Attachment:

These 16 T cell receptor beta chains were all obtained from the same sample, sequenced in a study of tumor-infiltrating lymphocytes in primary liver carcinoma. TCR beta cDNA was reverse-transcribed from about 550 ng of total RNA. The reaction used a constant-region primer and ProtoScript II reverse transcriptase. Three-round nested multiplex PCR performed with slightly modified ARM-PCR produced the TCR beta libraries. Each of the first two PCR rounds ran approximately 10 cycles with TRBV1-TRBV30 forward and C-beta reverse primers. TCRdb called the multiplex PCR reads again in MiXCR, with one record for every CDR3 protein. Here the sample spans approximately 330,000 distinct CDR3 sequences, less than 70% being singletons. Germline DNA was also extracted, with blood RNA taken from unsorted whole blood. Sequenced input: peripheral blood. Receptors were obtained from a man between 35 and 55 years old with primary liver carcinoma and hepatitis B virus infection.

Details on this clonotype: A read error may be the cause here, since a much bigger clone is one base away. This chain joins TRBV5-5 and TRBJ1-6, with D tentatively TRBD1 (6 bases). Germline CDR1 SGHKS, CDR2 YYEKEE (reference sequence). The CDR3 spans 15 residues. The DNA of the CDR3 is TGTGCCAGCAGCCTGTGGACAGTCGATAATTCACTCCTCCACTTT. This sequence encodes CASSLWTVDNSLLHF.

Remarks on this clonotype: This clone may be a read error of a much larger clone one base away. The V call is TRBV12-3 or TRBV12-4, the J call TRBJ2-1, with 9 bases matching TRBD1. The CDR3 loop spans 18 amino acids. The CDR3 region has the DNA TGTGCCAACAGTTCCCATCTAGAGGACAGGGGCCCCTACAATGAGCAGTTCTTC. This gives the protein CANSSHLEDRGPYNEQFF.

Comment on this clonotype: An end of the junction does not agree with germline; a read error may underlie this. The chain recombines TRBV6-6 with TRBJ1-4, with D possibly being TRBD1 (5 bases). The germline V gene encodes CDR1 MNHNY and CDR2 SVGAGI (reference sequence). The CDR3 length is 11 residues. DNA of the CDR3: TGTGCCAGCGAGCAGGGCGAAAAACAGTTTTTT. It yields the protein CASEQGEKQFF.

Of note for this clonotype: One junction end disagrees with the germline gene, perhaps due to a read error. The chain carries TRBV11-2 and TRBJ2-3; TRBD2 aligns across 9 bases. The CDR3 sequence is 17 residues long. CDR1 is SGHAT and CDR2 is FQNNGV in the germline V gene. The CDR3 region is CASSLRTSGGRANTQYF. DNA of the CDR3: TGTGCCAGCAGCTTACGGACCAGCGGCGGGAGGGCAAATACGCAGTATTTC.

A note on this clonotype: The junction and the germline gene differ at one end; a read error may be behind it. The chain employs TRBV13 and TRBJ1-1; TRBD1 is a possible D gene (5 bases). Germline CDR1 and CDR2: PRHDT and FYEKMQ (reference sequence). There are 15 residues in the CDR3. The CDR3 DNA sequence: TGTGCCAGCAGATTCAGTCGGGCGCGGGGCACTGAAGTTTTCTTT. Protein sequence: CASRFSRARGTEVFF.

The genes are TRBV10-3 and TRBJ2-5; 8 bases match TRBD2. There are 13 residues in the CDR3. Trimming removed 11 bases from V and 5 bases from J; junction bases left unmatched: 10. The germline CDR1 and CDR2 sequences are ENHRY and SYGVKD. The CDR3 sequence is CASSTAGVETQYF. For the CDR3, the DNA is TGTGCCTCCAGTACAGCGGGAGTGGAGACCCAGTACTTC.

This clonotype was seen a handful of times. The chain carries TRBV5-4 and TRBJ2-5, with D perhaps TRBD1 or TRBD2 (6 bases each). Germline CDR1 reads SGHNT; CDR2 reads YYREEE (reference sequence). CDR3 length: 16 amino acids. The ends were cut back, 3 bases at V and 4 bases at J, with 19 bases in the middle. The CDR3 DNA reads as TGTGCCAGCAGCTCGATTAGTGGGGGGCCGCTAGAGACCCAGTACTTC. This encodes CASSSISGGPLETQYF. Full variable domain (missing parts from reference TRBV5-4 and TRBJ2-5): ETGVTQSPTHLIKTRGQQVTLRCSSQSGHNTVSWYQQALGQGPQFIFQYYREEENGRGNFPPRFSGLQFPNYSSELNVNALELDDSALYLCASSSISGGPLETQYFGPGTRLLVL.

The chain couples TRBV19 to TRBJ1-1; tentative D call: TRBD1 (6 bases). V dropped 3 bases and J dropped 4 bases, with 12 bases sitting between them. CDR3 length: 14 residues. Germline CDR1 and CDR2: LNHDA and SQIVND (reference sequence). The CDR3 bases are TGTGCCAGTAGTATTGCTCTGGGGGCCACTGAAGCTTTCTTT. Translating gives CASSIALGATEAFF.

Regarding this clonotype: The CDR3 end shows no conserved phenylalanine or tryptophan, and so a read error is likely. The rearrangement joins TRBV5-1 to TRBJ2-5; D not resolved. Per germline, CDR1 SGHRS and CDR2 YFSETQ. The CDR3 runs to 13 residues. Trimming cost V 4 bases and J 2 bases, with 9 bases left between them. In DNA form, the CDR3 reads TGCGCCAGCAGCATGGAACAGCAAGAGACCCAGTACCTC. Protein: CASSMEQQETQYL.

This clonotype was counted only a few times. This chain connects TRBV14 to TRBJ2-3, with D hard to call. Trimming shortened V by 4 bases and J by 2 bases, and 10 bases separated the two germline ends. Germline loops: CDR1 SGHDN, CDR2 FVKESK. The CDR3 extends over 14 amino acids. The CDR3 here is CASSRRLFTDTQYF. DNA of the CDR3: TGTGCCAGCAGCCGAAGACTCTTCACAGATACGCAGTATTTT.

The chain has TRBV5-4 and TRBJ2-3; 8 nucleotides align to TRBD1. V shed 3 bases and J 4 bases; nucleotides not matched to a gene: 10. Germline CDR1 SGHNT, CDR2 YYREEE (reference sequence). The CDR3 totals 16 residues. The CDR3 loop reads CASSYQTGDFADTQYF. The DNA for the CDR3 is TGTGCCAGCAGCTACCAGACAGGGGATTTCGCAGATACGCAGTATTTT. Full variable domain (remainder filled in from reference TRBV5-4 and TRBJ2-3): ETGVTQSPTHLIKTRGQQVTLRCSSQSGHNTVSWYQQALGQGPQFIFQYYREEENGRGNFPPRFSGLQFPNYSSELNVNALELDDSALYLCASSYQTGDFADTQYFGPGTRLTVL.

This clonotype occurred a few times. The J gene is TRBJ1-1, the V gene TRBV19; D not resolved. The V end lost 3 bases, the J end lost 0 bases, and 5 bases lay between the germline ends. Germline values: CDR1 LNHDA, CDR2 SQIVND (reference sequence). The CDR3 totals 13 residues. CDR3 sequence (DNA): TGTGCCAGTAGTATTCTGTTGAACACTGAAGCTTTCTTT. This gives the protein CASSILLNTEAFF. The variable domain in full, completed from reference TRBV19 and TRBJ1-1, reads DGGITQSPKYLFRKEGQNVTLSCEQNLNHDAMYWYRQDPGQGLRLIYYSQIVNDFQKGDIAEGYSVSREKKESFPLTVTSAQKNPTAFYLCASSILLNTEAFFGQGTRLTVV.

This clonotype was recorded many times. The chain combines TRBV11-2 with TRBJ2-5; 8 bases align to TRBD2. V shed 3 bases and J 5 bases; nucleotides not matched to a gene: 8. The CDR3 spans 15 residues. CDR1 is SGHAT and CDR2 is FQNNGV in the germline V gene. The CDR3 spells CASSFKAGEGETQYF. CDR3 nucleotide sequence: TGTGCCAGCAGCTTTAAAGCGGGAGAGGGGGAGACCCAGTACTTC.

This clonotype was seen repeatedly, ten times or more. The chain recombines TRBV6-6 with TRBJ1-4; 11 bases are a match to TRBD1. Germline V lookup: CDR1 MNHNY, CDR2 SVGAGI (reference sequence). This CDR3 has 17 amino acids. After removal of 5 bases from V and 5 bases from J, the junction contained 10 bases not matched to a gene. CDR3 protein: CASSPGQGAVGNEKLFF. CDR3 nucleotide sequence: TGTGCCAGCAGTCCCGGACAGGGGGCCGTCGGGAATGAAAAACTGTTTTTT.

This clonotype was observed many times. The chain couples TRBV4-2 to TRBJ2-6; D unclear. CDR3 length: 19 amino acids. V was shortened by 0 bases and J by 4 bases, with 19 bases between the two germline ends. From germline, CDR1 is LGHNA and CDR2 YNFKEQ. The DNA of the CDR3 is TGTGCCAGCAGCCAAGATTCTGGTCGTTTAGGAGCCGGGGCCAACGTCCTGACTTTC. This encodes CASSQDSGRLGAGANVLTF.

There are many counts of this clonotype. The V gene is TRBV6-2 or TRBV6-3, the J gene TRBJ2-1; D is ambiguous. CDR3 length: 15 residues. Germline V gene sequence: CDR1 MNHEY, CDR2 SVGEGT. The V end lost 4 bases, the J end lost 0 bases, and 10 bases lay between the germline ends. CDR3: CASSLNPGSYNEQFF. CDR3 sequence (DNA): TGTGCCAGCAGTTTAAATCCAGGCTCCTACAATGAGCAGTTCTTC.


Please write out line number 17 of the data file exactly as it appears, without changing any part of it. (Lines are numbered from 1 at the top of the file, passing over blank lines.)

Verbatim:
There are many counts of this clonotype. The V gene is TRBV6-2 or TRBV6-3, the J gene TRBJ2-1; D is ambiguous. CDR3 length: 15 residues. Germline V gene sequence: CDR1 MNHEY, CDR2 SVGEGT. The V end lost 4 bases, the J end lost 0 bases, and 10 bases lay between the germline ends. CDR3: CASSLNPGSYNEQFF. CDR3 sequence (DNA): TGTGCCAGCAGTTTAAATCCAGGCTCCTACAATGAGCAGTTCTTC.